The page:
A student who has dyslexia and is substantially limited in reading finds it challenging to read the required class material in a timely manner. Alternatively, a student who has been diagnosed with depression may be substantially limited in their ability to concentrate while completing school assignments. In both cases, the student spends far more time preparing for class than other students and earns good grades because of the student’s intelligence and extreme efforts. The student would still be substantially limited in the major life activity of reading despite earning good grades and may require a multisensory approach to learning, and additional time to complete in-class tests or quizzes, even if that student earns mostly A’s Parent and Educator Resource Guide to Section 504 in Public Elementary and Secondary Schools.

Examples of Nondiscrimination:


  • Participation in all activities that are available for students without disabilities;
  • Participation in the same academic curriculum as nondisabled students;
  • Participation in nonacademic and extracurricular activities;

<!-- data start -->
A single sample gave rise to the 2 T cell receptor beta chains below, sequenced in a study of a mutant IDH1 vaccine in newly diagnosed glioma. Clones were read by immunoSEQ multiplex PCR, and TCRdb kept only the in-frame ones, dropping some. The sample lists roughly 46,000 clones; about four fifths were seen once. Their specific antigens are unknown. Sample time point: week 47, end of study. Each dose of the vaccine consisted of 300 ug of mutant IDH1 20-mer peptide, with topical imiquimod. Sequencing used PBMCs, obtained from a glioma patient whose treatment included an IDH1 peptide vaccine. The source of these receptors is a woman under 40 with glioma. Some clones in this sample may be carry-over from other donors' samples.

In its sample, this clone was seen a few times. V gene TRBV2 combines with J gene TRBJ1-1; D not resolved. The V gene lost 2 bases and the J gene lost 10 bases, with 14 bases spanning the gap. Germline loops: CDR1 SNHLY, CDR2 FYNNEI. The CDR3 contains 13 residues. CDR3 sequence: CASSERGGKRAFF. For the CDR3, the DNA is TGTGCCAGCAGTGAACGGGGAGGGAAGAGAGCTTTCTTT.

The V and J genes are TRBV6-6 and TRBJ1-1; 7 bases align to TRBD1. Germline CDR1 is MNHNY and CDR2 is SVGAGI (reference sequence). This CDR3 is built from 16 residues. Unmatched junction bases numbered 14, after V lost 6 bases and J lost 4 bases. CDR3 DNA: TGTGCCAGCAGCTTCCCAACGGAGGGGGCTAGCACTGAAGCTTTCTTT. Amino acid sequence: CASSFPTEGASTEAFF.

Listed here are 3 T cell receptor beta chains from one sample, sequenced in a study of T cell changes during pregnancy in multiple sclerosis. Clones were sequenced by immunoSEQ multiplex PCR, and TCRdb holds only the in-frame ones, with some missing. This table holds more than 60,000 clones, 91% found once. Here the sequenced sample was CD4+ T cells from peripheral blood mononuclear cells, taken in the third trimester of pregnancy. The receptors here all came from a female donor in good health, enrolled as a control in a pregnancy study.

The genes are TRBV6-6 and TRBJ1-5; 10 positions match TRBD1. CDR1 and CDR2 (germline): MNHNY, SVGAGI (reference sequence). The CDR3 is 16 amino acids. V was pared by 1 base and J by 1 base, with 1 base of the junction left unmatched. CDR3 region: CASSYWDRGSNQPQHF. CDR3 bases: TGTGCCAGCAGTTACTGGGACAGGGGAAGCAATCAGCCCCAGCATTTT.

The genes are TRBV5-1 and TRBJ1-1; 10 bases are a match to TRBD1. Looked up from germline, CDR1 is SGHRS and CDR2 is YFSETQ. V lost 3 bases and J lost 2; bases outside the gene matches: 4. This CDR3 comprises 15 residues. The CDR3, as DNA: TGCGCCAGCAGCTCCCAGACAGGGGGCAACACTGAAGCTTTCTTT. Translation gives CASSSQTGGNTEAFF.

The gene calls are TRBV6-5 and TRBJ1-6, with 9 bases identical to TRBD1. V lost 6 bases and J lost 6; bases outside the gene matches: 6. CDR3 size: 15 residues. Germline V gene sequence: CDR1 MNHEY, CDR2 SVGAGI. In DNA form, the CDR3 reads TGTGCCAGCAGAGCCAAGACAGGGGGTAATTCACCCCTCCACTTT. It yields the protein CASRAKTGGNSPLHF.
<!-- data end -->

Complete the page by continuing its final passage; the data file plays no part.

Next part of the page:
• Equal access to recreational activities;
  • Equal opportunities to participate in athletics;
  • Participation in clubs;
  • Access to specific courses (seminar and Advanced Placement, for example); and
  • Opportunity to participate in field trips.

Postsecondary Institutions

Colleges and universities receiving federal financial assistance must not discriminate in the recruitment, admission or treatment of students. Students with documented disabilities may request modifications, accommodations or auxiliary aids that will enable them to participate in and benefit from all postsecondary educational programs and activities. Postsecondary institutions must make such changes to ensure that the academic program is accessible to the greatest extent possible by all students with disabilities Section 504: The Law & Its Impact on Postsecondary Education | LD OnLine.

Universities and colleges may not:

  • Limit the number of students with disabilities admitted;